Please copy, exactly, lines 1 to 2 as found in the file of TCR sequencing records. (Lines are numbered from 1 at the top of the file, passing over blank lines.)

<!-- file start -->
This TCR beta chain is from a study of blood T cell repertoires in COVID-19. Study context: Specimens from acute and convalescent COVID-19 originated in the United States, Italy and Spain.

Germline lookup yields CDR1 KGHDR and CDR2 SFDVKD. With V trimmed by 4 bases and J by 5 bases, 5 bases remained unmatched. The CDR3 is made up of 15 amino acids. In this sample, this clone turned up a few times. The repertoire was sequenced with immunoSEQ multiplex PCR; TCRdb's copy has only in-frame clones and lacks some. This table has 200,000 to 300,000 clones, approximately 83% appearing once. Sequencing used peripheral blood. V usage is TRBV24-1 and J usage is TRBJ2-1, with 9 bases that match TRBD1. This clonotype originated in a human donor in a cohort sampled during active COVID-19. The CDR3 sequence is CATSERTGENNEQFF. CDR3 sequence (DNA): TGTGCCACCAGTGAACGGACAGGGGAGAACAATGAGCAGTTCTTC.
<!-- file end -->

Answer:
This TCR beta chain is from a study of blood T cell repertoires in COVID-19. Study context: Specimens from acute and convalescent COVID-19 originated in the United States, Italy and Spain.

Germline lookup yields CDR1 KGHDR and CDR2 SFDVKD. With V trimmed by 4 bases and J by 5 bases, 5 bases remained unmatched. The CDR3 is made up of 15 amino acids. In this sample, this clone turned up a few times. The repertoire was sequenced with immunoSEQ multiplex PCR; TCRdb's copy has only in-frame clones and lacks some. This table has 200,000 to 300,000 clones, approximately 83% appearing once. Sequencing used peripheral blood. V usage is TRBV24-1 and J usage is TRBJ2-1, with 9 bases that match TRBD1. This clonotype originated in a human donor in a cohort sampled during active COVID-19. The CDR3 sequence is CATSERTGENNEQFF. CDR3 sequence (DNA): TGTGCCACCAGTGAACGGACAGGGGAGAACAATGAGCAGTTCTTC.